(CNN) - The Pentagon must hold down its spending and make choices that will anger "powerful people" in an era of economic strain, Defense Secretary Robert Gates said in a weekend speech in Kansas.
Increasing health care costs, a top-heavy uniformed and civilian management force, and big-ticket weapons systems are swelling the military's budget at an "unsustainable" rate, Gates said. In response, Gates said, he has ordered the Defense Department's military and civilian leaders to find savings of 2 to 3 percent - more than $10 billion of the Pentagon's roughly $550 billion base budget - and shift spending toward war-fighting costs.
"These savings must stem from root-and-branch changes that can be sustained and added to over time," he told an audience Saturday at the Eisenhower Presidential Library in Abilene. "Simply taking a few percent off the top of everything on a onetime basis will not do."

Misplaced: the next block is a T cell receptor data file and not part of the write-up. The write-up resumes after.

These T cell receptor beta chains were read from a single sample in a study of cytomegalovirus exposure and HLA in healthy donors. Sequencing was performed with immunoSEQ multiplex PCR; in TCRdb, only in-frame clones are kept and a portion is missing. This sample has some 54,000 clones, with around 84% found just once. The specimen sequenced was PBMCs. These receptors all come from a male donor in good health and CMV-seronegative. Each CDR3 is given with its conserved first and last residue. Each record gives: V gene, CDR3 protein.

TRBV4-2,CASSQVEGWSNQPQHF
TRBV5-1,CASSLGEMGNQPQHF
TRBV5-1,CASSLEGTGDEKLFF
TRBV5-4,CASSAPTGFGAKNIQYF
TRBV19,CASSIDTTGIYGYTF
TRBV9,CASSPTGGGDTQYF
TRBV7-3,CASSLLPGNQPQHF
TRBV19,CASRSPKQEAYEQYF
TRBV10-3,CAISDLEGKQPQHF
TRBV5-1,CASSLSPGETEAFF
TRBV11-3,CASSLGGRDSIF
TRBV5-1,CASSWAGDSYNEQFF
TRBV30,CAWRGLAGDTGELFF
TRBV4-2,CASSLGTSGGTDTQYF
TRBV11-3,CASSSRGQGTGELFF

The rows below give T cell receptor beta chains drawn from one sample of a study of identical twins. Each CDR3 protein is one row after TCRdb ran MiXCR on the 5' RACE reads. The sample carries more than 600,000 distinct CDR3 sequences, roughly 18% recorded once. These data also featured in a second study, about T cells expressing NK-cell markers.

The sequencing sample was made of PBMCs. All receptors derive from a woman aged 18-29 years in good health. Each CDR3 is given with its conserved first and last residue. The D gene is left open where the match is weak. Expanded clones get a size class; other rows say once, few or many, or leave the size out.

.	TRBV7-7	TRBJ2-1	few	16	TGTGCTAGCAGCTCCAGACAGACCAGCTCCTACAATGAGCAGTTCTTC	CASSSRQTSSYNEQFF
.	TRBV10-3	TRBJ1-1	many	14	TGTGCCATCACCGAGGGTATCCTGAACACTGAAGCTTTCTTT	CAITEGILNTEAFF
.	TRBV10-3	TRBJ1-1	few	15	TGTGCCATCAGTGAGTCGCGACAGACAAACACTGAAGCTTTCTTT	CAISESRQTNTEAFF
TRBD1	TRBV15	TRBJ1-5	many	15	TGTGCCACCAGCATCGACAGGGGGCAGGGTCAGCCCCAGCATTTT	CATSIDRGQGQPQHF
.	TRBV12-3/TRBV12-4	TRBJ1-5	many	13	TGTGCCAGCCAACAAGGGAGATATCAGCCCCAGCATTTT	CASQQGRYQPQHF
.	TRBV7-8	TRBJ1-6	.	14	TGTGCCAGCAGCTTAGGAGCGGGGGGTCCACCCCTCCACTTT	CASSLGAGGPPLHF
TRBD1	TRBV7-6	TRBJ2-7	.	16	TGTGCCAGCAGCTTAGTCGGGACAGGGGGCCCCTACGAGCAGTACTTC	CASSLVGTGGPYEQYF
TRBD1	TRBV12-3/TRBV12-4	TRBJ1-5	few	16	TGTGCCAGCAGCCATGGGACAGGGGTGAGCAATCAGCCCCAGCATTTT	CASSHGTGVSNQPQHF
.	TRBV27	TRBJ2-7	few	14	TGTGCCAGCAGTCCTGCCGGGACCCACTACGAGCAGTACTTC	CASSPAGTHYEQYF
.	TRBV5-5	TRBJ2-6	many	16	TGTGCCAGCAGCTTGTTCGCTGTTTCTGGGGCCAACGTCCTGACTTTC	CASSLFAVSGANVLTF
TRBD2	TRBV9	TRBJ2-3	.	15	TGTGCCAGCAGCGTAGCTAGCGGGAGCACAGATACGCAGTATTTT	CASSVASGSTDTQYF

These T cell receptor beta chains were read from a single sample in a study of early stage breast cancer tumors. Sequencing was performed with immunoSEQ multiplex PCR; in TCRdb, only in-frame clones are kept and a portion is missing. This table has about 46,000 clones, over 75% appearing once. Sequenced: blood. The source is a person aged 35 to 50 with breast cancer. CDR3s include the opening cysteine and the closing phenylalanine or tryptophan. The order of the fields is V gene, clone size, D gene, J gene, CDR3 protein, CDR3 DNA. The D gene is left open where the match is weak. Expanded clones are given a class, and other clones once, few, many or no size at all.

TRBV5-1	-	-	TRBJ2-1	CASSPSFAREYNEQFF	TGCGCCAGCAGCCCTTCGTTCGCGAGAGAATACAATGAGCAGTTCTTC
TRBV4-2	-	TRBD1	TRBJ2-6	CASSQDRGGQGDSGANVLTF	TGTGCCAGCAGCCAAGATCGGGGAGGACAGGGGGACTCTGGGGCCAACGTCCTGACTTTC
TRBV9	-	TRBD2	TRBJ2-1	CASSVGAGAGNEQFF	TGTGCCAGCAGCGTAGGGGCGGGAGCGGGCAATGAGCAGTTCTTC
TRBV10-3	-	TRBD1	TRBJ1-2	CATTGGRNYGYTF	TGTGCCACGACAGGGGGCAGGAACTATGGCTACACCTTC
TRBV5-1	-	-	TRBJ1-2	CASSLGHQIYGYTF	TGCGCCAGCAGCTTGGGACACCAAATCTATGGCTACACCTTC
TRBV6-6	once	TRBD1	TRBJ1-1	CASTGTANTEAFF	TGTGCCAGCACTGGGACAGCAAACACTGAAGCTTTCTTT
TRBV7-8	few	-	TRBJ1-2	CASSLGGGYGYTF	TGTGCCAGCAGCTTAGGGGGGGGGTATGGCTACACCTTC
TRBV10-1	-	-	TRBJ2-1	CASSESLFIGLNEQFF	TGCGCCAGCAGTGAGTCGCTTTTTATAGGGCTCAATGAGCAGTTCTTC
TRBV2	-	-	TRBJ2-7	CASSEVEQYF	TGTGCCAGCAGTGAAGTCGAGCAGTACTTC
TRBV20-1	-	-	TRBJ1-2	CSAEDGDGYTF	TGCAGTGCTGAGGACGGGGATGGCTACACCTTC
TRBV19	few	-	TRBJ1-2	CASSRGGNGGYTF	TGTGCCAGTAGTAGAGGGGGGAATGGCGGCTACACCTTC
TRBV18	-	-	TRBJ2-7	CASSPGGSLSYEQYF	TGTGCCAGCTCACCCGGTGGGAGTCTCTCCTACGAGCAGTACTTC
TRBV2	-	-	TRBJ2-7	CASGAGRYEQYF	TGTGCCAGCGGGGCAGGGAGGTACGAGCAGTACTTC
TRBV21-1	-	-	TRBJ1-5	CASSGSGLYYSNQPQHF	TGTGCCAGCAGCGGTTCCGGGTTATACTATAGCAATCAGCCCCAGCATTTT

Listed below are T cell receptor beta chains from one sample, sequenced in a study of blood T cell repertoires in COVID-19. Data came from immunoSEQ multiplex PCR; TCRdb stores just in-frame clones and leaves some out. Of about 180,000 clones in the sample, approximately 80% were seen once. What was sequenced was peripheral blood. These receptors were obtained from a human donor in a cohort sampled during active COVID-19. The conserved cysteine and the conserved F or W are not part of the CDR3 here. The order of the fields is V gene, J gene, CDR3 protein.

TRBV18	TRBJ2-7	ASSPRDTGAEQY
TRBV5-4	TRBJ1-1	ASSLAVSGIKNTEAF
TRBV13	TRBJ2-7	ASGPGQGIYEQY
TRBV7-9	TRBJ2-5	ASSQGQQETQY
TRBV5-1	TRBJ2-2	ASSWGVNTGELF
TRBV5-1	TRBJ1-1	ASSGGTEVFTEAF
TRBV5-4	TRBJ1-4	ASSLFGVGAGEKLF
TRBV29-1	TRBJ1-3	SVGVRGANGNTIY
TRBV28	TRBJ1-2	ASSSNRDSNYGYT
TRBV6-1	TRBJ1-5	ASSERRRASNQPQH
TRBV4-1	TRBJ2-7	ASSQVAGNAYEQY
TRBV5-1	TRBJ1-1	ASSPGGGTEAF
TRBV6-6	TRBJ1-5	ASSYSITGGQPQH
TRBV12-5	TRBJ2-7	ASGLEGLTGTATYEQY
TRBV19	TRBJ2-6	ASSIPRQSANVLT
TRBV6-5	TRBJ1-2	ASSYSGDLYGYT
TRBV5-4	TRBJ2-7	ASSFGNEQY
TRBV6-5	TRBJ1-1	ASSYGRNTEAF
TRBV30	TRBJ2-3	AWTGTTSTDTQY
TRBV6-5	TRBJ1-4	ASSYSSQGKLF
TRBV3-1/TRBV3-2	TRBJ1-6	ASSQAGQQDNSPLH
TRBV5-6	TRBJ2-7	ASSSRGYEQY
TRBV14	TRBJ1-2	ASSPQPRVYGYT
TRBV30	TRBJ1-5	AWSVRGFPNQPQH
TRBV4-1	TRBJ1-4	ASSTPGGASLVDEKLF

Two senators - one Democrat and one Republican - slammed the oil and gas industry Sunday along with the federal agency responsible for regulating the industry. (Photo Credit: CNN)
Washington (CNN) – A Democratic senator whose state is in the bulls’ eye of the massive oil spill swirling around the Gulf of Mexico said Sunday that the oil and gas industry has used its political muscle to frustrate past efforts to tighten regulations and increase safety precautions.
“’Big Oil’ wants its way,” Sen. Bill Nelson, D-Florida, said on CNN’s State of the Union, “They’ve been trying to bully their way to drill off the coast of Florida.” Nelson was responding to a suggestion from CNN Chief Political Correspondent Candy Crowley that Congress had failed in its oversight responsibility relating to the Minerals Management Service (“MMS”), the federal agency the regulates offshore drilling.